Chad Morris, offensive coordinator, Clemson - Morris has emerged as one of the top offensive minds in college football, leading Clemson's offense to an average of 44.6 points a game this season. Morris has no head coaching experience and already has a salary of $1.3 million, so it would take a significant raise to leave Clemson.

Brent Pease, offensive coordinator, Florida – Pease is a long-time assistant that is expected to get into the mix for a head coaching job this offseason. He has stops as an assistant at Kentucky, Baylor, Boise State and Florida.

by Steven Lassan


Related College Football Content

25 Coaches to Replace Fired Joker Phillips at Kentucky
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<p> 15 Coaches to Replace Fired Derek Dooley at Tennessee</p>
Post date: Monday, November 19, 2012 - 05:40
Path: /college-football/10-coaches-who-should-be-thankful-be-college-football-sideline

A chance to coach college football at the top level of the game for a living should make any man on the sideline to be thankful.

Some should be more thankful than others this year, though, to be coaching major college football this season.

Whether they’re thankful for their health, thankful for a second chance or thankful to be gainfully employed despite the results, here is our list of coaches who should be extra thankful to be wearing a headset this Thanksgiving:

Mack Brown, Texas
With four consecutive wins, the Longhorns have their act back together after an embarrassing 63-21 loss to Oklahoma and close calls against Baylor and Kansas. Texas is 8-2 and could be in the discussion for a BCS bid, especially if the Longhorns manage to upset Kansas State in Manhattan. Brown wasn’t the most popular man in Austin back in September, but he could have Texas back at 10 wins for the first time since 2009.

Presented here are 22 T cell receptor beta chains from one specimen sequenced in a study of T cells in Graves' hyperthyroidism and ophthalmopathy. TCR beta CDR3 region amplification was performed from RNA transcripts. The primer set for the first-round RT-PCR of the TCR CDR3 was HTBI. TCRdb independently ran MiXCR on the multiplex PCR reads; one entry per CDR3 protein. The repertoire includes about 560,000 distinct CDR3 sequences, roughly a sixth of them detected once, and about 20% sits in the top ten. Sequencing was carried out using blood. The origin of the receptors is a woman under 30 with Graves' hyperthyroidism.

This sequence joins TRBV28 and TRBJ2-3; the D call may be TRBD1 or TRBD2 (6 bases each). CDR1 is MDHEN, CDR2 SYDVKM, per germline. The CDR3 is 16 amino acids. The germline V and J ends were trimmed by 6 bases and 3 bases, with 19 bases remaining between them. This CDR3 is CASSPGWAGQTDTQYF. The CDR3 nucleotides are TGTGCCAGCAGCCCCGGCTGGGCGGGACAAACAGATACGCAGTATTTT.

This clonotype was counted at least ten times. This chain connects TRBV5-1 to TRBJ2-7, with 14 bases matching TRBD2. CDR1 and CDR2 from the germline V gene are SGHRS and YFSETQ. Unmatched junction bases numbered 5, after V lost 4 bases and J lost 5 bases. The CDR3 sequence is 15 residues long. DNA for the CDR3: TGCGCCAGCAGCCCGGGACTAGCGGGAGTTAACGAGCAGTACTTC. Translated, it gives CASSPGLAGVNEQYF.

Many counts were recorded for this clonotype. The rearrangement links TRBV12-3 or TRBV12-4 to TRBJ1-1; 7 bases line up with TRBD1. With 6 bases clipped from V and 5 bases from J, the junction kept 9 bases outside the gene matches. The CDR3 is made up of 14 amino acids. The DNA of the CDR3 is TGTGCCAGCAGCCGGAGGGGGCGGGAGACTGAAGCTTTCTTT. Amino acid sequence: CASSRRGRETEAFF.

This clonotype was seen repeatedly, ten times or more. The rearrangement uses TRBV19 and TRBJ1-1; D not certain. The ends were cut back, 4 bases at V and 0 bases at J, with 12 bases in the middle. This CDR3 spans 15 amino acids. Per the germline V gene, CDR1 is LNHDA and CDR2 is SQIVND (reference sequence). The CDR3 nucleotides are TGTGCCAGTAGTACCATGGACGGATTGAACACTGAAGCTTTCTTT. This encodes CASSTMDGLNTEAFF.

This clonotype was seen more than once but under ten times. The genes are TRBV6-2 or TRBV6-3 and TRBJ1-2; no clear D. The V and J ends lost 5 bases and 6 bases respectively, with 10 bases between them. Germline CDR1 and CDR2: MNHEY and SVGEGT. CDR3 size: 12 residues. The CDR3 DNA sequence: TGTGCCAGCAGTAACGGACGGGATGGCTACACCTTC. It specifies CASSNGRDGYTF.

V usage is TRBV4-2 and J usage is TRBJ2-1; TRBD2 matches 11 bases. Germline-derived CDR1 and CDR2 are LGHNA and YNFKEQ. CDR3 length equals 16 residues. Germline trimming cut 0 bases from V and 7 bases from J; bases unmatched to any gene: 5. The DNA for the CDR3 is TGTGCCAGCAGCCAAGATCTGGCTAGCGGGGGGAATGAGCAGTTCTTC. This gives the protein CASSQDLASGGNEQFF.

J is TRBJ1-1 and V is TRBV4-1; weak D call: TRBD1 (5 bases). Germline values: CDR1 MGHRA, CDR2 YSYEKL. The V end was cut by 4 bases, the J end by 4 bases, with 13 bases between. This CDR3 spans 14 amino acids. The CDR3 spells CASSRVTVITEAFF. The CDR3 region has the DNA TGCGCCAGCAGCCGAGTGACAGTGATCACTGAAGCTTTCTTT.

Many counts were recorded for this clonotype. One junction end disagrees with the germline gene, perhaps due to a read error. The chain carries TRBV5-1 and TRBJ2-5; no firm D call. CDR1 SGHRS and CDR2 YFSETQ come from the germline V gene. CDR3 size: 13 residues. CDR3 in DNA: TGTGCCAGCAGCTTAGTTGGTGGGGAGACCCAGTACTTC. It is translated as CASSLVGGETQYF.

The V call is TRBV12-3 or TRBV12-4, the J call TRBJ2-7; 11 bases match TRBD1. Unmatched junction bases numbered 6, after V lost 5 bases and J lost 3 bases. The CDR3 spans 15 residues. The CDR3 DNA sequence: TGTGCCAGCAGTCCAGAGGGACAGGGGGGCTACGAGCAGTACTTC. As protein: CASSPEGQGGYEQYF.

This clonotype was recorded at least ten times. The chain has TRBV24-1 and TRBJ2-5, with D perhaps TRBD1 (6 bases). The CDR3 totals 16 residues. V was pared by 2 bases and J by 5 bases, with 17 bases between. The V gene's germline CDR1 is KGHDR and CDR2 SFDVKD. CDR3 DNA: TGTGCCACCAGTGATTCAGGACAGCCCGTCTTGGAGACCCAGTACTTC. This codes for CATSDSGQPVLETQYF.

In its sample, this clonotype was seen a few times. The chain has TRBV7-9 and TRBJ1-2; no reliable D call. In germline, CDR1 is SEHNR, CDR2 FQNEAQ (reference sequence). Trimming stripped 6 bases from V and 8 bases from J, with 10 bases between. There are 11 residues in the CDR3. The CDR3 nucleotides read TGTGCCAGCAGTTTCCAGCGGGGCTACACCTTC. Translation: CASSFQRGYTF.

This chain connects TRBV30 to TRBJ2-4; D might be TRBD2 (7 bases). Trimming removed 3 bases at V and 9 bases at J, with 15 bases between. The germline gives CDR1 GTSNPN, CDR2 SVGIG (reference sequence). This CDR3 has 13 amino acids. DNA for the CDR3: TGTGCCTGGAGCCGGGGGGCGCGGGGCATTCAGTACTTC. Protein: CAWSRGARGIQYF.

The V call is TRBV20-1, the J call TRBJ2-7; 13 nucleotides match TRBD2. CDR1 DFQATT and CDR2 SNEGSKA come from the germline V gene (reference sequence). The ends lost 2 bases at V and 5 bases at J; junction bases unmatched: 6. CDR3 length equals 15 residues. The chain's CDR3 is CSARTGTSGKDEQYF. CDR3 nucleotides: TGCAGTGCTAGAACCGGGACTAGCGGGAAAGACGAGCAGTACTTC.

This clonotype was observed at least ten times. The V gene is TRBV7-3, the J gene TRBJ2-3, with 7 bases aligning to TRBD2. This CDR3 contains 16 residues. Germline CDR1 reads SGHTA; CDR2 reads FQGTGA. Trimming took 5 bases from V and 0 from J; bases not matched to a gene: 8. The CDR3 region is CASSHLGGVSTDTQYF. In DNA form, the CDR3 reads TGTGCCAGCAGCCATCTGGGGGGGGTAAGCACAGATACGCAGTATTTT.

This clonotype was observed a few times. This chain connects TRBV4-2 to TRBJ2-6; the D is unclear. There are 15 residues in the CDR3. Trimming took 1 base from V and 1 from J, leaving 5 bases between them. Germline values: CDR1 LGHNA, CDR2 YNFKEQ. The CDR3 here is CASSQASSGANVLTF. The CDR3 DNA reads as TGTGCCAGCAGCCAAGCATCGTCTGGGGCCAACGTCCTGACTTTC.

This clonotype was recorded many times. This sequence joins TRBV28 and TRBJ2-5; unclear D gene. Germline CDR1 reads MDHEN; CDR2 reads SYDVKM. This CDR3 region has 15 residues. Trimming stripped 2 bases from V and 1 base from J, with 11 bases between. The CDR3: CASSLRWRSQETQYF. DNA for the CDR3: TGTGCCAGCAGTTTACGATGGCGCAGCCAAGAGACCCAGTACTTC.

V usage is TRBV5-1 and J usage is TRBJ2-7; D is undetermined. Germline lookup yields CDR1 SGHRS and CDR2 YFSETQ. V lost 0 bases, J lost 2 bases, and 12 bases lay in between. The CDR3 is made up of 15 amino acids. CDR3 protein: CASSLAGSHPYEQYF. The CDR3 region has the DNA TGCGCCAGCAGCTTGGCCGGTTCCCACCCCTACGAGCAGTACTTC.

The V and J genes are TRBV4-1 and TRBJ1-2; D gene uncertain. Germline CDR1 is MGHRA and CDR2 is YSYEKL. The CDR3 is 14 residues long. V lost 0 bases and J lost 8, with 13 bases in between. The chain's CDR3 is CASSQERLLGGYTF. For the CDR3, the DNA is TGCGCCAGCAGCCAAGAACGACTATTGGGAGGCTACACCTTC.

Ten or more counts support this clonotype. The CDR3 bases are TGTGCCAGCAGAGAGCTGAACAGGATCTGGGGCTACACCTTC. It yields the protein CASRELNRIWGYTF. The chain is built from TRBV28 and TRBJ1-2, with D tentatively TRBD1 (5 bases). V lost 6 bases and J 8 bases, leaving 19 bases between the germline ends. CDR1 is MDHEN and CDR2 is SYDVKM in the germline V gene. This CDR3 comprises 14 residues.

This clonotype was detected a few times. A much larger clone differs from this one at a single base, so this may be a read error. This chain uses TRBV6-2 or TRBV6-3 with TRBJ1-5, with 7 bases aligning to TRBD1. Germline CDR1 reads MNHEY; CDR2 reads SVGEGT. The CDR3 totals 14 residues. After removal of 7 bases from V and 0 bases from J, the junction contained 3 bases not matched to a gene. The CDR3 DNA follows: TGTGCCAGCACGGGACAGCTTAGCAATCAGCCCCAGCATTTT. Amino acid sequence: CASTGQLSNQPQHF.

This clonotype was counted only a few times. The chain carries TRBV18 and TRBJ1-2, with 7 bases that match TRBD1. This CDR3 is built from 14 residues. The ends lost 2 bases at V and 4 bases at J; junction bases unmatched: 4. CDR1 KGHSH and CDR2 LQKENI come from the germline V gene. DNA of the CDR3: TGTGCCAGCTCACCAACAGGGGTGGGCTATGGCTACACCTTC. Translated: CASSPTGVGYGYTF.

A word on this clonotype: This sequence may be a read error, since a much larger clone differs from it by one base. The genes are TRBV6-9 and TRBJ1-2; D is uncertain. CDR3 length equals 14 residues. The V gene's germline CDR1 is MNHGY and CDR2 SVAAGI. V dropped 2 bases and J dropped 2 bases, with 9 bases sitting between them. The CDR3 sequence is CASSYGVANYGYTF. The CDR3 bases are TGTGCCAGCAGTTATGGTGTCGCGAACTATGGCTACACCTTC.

Norm Chow, Hawaii
The former offensive coordinator, whose star has fallen quite a bit since he coached Heisman winners at USC in the early 2000s, is thankful to have finally landed his first head coaching job at Hawaii. After starting 1-9, Chow eventually might be thankful to keep his job for however long he hangs onto it.

Bob Davie, New Mexico
Hiring a man whose last coaching job was the first of three ill-fated tenures at Notre Dame more than a decade ago would be a tough sell for most fanbases. Davie, though, is thankful for New Mexico rolling the dice on a 58-year-old coach who spent more time in the broadcast booth than on the sideline the last 11 years. New Mexico won’t go to a bowl game, but the Lobos have won more games in Davie’s first season than they did during all of Mike Locksley’s three years.

Jerry Kill, Minnesota
Kill has dealt with occasionally frightening health issues for several years now, including a suffering a seizure on the field during a game against New Mexico State last year and in the locker room after a loss to Northwestern this season. Few will savor Minnesota’s return to a bowl game more than Kill, one of the nation’s most underrated coaches.

Mike Leach, Washington State, and Tommy Tuberville, Texas Tech
On the same day in November, Leach and his staff were accused of player mistreatment by his former star wide receiver, and Tuberville was caught on camera swatting the headset off the head of a graduate assistant during the game. Leach had the backing of his athletic director, though an investigation by the Pac-12 is in progress. Tuberville has since apologized and received a public reprimand. Considering the history -- Leach losing his job over player mistreatment accusations at Texas Tech and Tuberville coaching at Tech where basketball coach Billy Gillispie also received such allegations -- both may be thankful when these issues fade away with out serious repercussions.

Will Muschamp, Florida
It’s better to be lucky than good. At least on offense for Florida. The Gators are indeed a charmed one-loss bunch. A blocked punt for a touchdown in the final minute salvaged a win against Louisiana-Lafayette on Nov. 10. Before that, four Missouri interceptions covered up a lackluster performance against Missouri. And then there’s South Carolina. Poor South Carolina, who fumbled twice around its own goal line and had a field goal blocked in the loss to Florida. The Gators may not be too much better than the group that went 7-6 last season, but they sure are luckier.

Bill O’Brien, Penn State
Penn State’s football program will take an inevitable dive as NCAA sanctions start to take hold in the coming years. For now, though, O’Brien is enjoying a 7-4 season, including 5-2 in the Big Ten. Not bad, considering the season started with a 24-17 loss to Ohio and a missed-kick-fest against Virginia. The hire of O’Brien, the former New England Patriots offensive coordinator, was not universally applauded, but the no-nonsense coach and Penn State should be thankful he’s a good fit in State College.